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Abstract: PO1017

Pre-Access Vein Transcriptomics as a Predictor of Arteriovenous Fistula Failure: A Machine Learning Approach

Session Information

Category: Dialysis

  • 703 Dialysis: Vascular Access

Authors

  • Rojas, Miguel G., University of Miami School of Medicine, Miami, Florida, United States
  • Martinez, Laisel, University of Miami School of Medicine, Miami, Florida, United States
  • Challa, Akshara Sree, University of Miami School of Medicine, Miami, Florida, United States
  • Tabbara, Marwan, University of Miami School of Medicine, Miami, Florida, United States
  • Duque, Juan Camilo, University of Miami School of Medicine, Miami, Florida, United States
  • Salman, Loay H., Albany Medical College, Albany, New York, United States
  • Vazquez-Padron, Roberto I., University of Miami School of Medicine, Miami, Florida, United States
Background

As the number of patients with end-stage renal disease continues to rise, the creation of a robust and efficient hemodialysis access is more important than ever. A mature arteriovenous fistula (AVF) is the preferred method for long-term hemodialysis. However, the nationwide maturation rate continues to be as low as 50-60%, and we currently lack an effective risk stratifying method to identify patients at higher risk of AVF failure.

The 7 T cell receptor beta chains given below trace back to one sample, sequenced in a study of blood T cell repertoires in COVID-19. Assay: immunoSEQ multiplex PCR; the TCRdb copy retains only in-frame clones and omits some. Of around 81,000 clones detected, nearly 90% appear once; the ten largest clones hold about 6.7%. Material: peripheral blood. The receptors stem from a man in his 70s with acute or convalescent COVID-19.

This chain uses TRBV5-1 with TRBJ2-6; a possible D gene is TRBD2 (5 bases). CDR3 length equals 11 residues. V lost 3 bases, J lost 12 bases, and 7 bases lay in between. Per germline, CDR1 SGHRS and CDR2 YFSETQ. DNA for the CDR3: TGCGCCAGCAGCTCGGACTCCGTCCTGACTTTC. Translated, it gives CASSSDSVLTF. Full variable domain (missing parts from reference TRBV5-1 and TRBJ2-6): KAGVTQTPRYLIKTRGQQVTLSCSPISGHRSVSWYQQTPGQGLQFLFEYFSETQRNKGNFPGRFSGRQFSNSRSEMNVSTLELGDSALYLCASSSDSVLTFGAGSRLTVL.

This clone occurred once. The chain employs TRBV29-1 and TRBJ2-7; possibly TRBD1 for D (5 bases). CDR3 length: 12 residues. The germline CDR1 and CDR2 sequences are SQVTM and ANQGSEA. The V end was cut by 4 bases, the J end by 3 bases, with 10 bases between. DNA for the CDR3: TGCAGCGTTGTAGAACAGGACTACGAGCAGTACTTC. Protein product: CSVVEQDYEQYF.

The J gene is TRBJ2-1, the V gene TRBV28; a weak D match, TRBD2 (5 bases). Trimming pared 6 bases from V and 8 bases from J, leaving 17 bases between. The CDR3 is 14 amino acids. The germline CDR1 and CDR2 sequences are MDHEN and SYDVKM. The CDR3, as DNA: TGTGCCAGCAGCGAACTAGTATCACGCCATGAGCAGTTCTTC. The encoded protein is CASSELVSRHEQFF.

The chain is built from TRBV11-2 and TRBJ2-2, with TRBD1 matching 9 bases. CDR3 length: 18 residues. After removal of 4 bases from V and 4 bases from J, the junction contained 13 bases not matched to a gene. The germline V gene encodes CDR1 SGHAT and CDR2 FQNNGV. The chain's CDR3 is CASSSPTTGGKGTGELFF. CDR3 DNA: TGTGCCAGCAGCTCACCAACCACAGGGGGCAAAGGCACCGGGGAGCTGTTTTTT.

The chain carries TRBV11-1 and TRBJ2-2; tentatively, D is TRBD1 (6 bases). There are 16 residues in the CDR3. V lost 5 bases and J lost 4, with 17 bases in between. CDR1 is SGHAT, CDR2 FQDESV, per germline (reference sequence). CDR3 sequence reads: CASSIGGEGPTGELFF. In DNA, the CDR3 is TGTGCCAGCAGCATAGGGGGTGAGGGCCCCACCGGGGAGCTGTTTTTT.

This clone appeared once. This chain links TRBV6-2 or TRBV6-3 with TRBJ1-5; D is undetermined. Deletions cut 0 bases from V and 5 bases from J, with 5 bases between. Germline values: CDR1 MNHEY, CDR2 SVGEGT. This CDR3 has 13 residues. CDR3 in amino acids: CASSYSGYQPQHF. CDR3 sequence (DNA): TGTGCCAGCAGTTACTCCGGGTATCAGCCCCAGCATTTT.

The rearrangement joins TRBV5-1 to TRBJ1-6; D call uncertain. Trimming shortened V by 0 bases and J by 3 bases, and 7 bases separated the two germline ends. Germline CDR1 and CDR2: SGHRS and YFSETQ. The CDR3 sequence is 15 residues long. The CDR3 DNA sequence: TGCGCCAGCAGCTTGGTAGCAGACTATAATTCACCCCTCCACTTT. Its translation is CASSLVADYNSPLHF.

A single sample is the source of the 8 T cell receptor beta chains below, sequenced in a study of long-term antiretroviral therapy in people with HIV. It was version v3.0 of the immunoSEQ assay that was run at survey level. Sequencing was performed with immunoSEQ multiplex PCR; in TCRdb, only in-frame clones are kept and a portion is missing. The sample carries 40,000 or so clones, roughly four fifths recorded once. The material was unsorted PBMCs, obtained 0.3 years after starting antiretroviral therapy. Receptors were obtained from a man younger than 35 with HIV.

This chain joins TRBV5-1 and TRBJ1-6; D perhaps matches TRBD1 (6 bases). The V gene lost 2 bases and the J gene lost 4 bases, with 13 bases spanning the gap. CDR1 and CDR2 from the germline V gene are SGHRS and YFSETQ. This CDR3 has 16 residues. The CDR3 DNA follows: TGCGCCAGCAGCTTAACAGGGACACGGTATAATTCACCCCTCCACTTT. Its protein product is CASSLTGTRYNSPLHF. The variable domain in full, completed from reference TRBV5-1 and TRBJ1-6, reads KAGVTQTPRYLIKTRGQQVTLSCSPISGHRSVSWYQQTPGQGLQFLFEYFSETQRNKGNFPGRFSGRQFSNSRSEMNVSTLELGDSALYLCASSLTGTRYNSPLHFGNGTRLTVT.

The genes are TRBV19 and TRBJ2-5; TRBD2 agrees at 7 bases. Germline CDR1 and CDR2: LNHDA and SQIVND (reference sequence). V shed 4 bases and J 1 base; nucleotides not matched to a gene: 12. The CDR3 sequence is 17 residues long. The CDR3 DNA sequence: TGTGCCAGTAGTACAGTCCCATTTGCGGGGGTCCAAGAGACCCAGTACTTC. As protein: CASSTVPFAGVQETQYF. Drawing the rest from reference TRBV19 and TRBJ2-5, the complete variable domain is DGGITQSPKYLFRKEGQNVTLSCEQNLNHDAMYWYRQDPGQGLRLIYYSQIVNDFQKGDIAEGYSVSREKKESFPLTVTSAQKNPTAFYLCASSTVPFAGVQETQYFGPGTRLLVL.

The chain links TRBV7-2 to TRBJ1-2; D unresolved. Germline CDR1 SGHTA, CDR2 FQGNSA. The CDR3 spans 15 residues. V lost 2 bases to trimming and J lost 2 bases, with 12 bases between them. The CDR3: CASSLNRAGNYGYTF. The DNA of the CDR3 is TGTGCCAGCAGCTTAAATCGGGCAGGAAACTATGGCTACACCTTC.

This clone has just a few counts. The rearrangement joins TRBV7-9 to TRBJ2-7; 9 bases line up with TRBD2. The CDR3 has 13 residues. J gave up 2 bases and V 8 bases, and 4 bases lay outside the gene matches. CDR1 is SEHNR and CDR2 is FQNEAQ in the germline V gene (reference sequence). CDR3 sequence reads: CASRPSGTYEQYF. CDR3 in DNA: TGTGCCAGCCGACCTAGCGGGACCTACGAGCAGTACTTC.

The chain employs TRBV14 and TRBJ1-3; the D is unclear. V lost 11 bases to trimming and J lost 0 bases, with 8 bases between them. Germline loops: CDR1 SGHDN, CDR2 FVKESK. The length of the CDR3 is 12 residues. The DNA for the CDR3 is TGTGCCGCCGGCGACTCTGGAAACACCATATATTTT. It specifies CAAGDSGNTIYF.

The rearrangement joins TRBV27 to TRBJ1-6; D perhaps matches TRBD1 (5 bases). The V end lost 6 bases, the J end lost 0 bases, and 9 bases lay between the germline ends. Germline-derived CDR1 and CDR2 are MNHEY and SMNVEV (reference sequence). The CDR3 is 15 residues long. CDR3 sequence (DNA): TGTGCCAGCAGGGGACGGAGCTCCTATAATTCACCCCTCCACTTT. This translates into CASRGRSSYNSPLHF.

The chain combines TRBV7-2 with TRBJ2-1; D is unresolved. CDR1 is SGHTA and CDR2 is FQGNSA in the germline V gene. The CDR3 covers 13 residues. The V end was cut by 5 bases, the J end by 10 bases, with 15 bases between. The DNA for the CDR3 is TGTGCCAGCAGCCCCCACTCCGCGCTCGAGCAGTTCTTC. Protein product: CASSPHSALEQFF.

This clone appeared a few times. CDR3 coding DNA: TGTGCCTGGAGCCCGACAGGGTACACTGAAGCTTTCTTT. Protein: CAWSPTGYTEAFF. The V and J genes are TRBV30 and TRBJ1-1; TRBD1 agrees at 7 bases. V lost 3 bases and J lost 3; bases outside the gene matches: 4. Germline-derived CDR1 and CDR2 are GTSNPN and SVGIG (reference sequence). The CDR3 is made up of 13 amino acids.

Methods

To address this clinical need we developed a predictive model based on supervised machine learning from transcriptomics of the pre-access vein. Forty-eight pre-access veins obtained at the time of AVF creation (24 matured and 24 failed postoperatively) were randomly selected from the University of Miami Vascular Biorepository and submitted for bulk RNA sequencing. Both outcome groups were matched by age, sex, demographics, and baseline clinical characteristics. The highest expressing genes (normalized gene expression counts >200) were used as input in KNN, SVM, XGBoost, and other machine learning algorithms. Area under the curve (AUC) and receiver-operating characteristic (ROC) plots were used to compare the performance of the models relative to each other. The best performing algorithm, XGBoost, was optimized with the following hyperparameters {gamma=0.25, learning_rate=0.001, max_depth=4, reg_lambda=10, scale_pos_weight=3}. The SHapley Additive exPlanations (SHAP) analysis was then used to evaluate the highest contributing features to the XGBoost model.

Results

Ten highly predictive and abundantly expressed genes were identified using this methodology (RIC1, CLIC5, DNAL1, FOXO4, TIMMDC1, GALNT11, CDH13, KLHDC10, ZNF8, and DBT). Using these transcripts, the AUC in the logistic regression model is 97.6%.

Conclusion

In conclusion, this study has identified 10 potential pre-access gene predictors of postoperative AVF failure, which could be used clinically as a stratifying or risk management tool in vascular access patients.

Funding

  • NIDDK Support